Always the supporting role, never the star. The opening act, but never the main event. When it comes to fall ingredients, butternut squash often gets sidelined in favor of its orange sibling. Not that we’re knocking pumpkin (we’ve proven our love for it time and again), but it’s time butternut squash got its moment in the spotlight. Check out these 31 breakfast, lunch, dinner, and dessert recipes that prove butternut is kind of a big deal.
This recipe uses white whole-wheat flour as the base, but the addition of puréed butternut squash adds even more fiber (and a gorgeous golden color). There’s already some maple syrup in the batter, so you might not need more on top. Just a scattering of chopped nuts and fruit ought to do it.
Spiralized butternut noodles make it easy to feel like you’re eating pasta for breakfast, without sending you into a carb coma first thing in the morning. Add kale for some prenoon produce and top with an egg for the carbonara effect.
Butternut squash is a lower-carb alternative to sweet potatoes but pairs just as well with eggs. Tossed with a nutrient-rich mix of veggies and spiced with a unique blend of cinnamon, turmeric, and oregano, it’s a funky (and fiber-rich) way to start your day.
In the absence of a crust, chunks of butternut squash add a great texture contrast to the smooth egg and coconut milk mixture in this quiche. The oven does most of the work here, leaving your hands free for a mimosa.
No butter in these pancakes, but plenty of butternut! There’s also a flax egg option if you’re vegan. Nutmeg, cinnamon, and vanilla make this basically fall in flapjack form.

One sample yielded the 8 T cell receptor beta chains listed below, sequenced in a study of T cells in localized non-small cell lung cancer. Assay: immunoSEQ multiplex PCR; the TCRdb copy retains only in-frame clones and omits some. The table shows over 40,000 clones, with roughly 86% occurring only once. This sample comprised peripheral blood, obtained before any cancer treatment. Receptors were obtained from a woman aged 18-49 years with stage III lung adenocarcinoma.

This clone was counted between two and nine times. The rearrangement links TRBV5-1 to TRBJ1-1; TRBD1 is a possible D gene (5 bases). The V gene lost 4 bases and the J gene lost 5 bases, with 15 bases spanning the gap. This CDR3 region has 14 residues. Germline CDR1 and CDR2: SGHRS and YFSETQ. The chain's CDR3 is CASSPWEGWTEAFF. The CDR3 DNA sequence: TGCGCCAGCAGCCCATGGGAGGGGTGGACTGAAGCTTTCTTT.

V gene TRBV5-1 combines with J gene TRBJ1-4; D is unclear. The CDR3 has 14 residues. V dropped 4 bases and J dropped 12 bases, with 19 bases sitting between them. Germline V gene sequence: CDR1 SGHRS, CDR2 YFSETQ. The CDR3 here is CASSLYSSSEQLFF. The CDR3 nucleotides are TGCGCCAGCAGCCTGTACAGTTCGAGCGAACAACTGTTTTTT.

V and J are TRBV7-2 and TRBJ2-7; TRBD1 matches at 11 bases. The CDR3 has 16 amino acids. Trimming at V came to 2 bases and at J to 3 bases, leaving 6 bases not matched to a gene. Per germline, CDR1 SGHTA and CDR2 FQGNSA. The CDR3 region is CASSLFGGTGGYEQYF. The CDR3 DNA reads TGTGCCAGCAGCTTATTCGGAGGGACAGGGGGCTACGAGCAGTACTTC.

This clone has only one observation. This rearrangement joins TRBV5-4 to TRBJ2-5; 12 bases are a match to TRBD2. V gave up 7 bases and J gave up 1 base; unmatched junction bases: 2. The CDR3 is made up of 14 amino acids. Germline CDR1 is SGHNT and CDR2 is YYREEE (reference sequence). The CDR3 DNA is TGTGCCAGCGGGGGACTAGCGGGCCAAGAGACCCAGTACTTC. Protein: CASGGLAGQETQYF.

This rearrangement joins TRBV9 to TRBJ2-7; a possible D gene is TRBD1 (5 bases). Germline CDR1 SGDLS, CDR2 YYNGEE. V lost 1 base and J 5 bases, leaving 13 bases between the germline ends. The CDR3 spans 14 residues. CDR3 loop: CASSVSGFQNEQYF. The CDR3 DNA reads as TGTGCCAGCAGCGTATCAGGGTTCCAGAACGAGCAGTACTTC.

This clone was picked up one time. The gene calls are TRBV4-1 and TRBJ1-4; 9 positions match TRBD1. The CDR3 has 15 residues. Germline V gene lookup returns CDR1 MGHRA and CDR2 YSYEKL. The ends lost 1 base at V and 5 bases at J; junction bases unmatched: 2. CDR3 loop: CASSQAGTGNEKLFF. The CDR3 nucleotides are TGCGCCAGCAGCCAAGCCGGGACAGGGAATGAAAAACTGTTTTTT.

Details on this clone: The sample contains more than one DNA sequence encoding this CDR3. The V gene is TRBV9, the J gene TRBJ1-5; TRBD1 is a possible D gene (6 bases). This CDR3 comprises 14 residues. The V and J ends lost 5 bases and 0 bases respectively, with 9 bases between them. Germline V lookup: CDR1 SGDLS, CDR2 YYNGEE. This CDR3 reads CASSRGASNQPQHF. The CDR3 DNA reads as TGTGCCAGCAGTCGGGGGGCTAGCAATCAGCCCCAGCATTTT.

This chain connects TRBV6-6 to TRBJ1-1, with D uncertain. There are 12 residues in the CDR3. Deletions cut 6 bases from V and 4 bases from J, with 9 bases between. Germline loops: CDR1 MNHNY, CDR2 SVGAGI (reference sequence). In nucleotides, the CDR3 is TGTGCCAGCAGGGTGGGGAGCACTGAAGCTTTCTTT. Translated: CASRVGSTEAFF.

Take a break from peanut butter or avocado, and slather this whipped butternut squash on your morning toast instead. The slightly buttery, naturally sweet, and just-peppery-enough spread gets even better with caramelized onions and a runny egg on top.
If pumpkin oatmeal is a thing, butternut squash oatmeal is the natural next step. Oatmeal is already known as a pretty smart breakfast, but powering it up with vitamins and beta-carotene from the squash makes it nothing short of a genius morning meal.
Unlike regular risotto, this breakfast version needs just 12 minutes of cooking time thanks to pulsed butternut squash “rice” instead of the Arborio kind. Sautéed until just tender, with swirls of rainbow chard running through, this veggie-packed dish may be better than the original grain-based one.
Butternut squash isn’t a common ingredient in Asian cuisine, but it really should be given how well it pairs with the soy-garlic-ginger sauce in this recipe. Oven-roasted tempeh adds a hefty portion of vegan protein to make it a complete meal.
This is one of those don’t-knock-it-’til-you-try-it dishes. Butternut squash, tuna, and feta is quite the unlikely trio, but you’ll be amazed at how well the flavors complement each other after they’ve had an hour or so to get acquainted in the oven.
You really can’t have too many taco recipes up your sleeve, and trust us, you want this one in your repertoire. Fill corn tortillas with cumin-dusted butternut, spinach, and black beans, then drizzle with a maple-tahini dressing that you’ll want to put on everything. This vegetarian dish covers you for Meatless Monday and Taco Tuesday.
Given the protein in the cheese and beans, the starchy corn tortillas, and the squash and onions filling the veggie quota, this is a fantastic, well-balanced one-skillet meal for a weeknight. Considering it comes together in less than 30 minutes, we’d go so far as to say it’s easier to make this than to go out for dinner.
Stuffed peppers usually consist of mostly ground beef, but this recipe replaces half the meat with a purée of butternut squash, so you’re still getting the protein—but with some extra veggie action thrown in. Kicked up a few notches with red curry paste, it’s a new spin on an old concept.
As the weather cools down and hot meals start sounding more appealing, be sure to make this. Delicate angel-hair noodles are tossed with hearty pieces of chicken and butternut squash, then sprinkled with sage and a touch of maple syrup. It’s the perfect fall pasta.